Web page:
This is my second photo post on Grand Teton National Park, and includes photos from a rather challenging hike that I undertook, and a stripped-down perspective on a number of previously-displayed images.
The Long, Long Hike
The Paintbrush Canyon and Cascade Canyon Loop Trail in Grand Teton National Park, is a long, long hike. Laura decided to spend the day with Charley, so I endeavored to take on this 20-mile trek by myself. Beginning at 6,200 ft. at the base of the Tetons, I stepped off at 0700 just as the rising sun was painting the mountains a vibrant gold, and the bugles of rutting elk reverberated through the canyon. Loaded down with water, a water purification pump, plenty of food and bear spray (both grizzly and black bears roam these mountains), I began to make my way slowly up the rock-strewn trail under a crystal-blue sky. Temperature-wise, it was on the cool side as my car thermometer showed an outside temp of 30 degrees as I drove to the trailhead. Despite the chilly temperature, I found myself perspiring as I climbed, and climb I did. While the total hiking distance is 20 miles, the 4,500 ft. of elevation gain up to 10,700 ft. occurs in the first eight to nine miles. Who needs a hospital-stress test, when you have something like this to tax your system? It became even more interesting when I ascended above the tree line and gusting winds hit me smack in the face. But I finally reached the pass between the two canyons after four and a half hours of continuous climbing, with a few stops to snap a picture or two, and the views of distant lakes and mountains were truly spectacular. At the top, I did not dawdle because of the frigid conditions, and put on another jacket, a stocking cap and gloves, and began the very long walk down, which mercifully, was a nice, gradual descent.
Lunch was had sitting on a boulder out of the wind above the trail looking out over Cascade Canyon to the distant Desolate Lake. The lake was a cloudy green. I took my time with lunch, enjoyed the grand view and let my body absorb the warmth of the sun. A few fellow hikers walked by on the trail below me and one stopped to chat. I asked him how much farther it was to the trailhead, and after glancing at a detailed map of the area, he lifted my spirits by indicating that we only had five more miles to hike. However, my elation was short-lived, as upon closer examination of the map he apologized and said that the hike down would be at least another 10 miles. I set off walking down into the well of the canyon watching Desolate Lake become larger as I neared it and the view into the valley even more spectacular than that from above, as cathedral peaks were a backdrop to the glacier-strewn landscape spread out before me. I was walking into the remnants of millennia of earth’s evolution.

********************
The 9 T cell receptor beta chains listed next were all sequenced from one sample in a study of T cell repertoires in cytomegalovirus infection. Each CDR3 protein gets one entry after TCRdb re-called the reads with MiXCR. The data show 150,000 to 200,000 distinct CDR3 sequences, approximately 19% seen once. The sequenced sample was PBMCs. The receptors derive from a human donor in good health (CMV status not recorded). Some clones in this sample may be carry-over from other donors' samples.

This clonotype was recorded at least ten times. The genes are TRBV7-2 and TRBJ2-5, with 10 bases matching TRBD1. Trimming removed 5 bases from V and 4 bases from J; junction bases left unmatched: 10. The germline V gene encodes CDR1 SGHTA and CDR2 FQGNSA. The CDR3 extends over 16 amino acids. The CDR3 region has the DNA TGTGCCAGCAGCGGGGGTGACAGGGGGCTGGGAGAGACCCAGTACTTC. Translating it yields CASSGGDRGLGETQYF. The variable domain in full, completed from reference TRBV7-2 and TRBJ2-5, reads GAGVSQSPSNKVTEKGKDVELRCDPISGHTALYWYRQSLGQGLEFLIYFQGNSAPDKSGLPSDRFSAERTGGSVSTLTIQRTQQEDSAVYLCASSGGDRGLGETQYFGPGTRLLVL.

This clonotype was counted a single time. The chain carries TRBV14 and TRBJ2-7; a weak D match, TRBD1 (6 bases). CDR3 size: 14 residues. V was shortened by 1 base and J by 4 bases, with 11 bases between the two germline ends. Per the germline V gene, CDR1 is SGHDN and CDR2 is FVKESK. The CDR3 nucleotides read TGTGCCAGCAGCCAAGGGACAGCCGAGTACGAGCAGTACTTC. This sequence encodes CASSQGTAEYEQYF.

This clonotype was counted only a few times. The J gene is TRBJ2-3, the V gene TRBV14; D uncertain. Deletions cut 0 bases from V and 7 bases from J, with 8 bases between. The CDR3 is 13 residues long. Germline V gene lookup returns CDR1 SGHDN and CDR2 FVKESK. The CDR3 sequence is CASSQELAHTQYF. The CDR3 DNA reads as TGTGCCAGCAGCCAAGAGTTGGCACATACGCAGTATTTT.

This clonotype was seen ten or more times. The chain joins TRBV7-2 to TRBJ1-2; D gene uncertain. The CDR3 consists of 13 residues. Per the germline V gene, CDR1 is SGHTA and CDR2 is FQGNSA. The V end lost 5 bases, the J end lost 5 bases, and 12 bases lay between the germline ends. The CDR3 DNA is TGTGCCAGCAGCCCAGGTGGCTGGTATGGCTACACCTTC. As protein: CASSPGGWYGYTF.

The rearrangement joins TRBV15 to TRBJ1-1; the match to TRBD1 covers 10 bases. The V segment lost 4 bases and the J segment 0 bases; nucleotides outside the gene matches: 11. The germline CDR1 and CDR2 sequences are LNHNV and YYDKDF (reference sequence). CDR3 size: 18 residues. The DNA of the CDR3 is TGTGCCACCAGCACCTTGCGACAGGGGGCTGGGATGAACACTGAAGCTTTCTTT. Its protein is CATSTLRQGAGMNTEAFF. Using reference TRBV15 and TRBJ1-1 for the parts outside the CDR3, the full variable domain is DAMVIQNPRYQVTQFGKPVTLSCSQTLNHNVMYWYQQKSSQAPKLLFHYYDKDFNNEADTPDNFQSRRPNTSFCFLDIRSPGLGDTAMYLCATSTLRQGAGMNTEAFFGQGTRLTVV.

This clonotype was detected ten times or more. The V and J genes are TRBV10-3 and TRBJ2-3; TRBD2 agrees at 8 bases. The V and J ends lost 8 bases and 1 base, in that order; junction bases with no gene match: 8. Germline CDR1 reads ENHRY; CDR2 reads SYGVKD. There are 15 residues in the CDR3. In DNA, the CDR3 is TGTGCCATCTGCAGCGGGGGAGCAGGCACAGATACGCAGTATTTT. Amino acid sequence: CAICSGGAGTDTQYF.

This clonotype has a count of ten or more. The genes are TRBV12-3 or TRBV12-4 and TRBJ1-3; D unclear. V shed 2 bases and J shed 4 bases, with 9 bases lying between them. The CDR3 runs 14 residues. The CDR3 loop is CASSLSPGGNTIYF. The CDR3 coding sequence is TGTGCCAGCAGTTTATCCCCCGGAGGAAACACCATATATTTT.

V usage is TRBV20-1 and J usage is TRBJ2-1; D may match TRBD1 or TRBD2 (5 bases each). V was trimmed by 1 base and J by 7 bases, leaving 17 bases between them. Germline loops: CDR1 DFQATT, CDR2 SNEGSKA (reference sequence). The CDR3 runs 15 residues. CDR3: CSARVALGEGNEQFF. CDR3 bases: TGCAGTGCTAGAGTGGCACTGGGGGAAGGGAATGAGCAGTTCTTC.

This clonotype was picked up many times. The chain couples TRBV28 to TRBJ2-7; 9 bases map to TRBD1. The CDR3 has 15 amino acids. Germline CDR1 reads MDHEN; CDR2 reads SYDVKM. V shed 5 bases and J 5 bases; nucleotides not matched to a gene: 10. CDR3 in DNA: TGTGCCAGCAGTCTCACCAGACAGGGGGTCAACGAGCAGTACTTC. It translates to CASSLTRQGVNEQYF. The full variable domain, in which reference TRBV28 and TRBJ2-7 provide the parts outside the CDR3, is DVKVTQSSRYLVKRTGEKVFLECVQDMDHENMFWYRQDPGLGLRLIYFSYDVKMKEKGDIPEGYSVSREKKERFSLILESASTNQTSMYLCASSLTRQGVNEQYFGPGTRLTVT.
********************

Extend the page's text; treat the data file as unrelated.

I continued down on the trail walking briskly wanting to finish this trek and my day’s work. After walking for some time, I approached a trail sign that I hoped would tell me that I only had a short distance to walk to my car. After all, I had been walking, forever. Not so, as the sign indicated that I still had exactly 6.2 miles to String Lake Outlet, the site of the parking lot. Damn. I had hiked 14 miles, farther than I had ever walked before, and still had six miles to go before I could call it a day. So I powered on, moving down the trail catching others who had opted for a shorter hike that day, and pacing myself behind a nice couple from San Francisco who distracted me with a constant stream of questions about our three-year odyssey. If they are reading this, I am hoping that they have been contemplating how they might themselves strike out on a similar journey.
Finally, I hopped onto the trail along Jenny Lake, knowing that I was nearing the end. It was a wonderful stretch of flat trail along a beautiful lake taking me toward the conclusion of this marathon. Along the way, I saw a father and son shedding layers of clothing, and then stopping to point just off of the trail. A white-tailed deer tentatively stepped from the brush onto the trail and then bounded off into the overgrowth of bushes and tall grass. The young boy was so excited to see the deer, and the wave of his youthful glee passed over first his father, and then me.
The end was in sight now as I caught my first glimpse of the parking area. I strode toward my car as others who had just arrived began what would be a one or two mile walk along the lake before dusk set in. It was approaching 1700 and I had been on the trail for almost 10 hours. Granted, I had taken almost 170 photos, which added time to the trek, but regardless, it was still a good day’s work. After a stretch of very tired muscles, it was time for this almost 60-year old body to make the drive back to Laura and Charley and a very cold beer.
In Black and White
It is the essence of a photo stripped to its core. No gimmicky, Photoshoped color, or other special effects, it is a raw image in the most basic of form and contrast and tints. A black and white photo reveals subtle texture and depth in an image. In the collection of black and white photos below, I have taken what has previously been captured in the color of the moment, and converted it into a more simple, but yet, arguably, more complex, format. The absolute master of the B&W landscape and nature format was Ansel Adams. During the Great Depression and World War II he was commissioned by the United States government to capture the raw, natural beauty of America. In 1942 he visited Grand Teton NP, and captured various images, including a photo of the Tetons and the Snake River as afternoon waned. How wonderful it was to stand where he did and attempt to capture my own moment. That image is below, along with others from this beautiful park, in binary color.
Click on photos to open gallery in Flickr –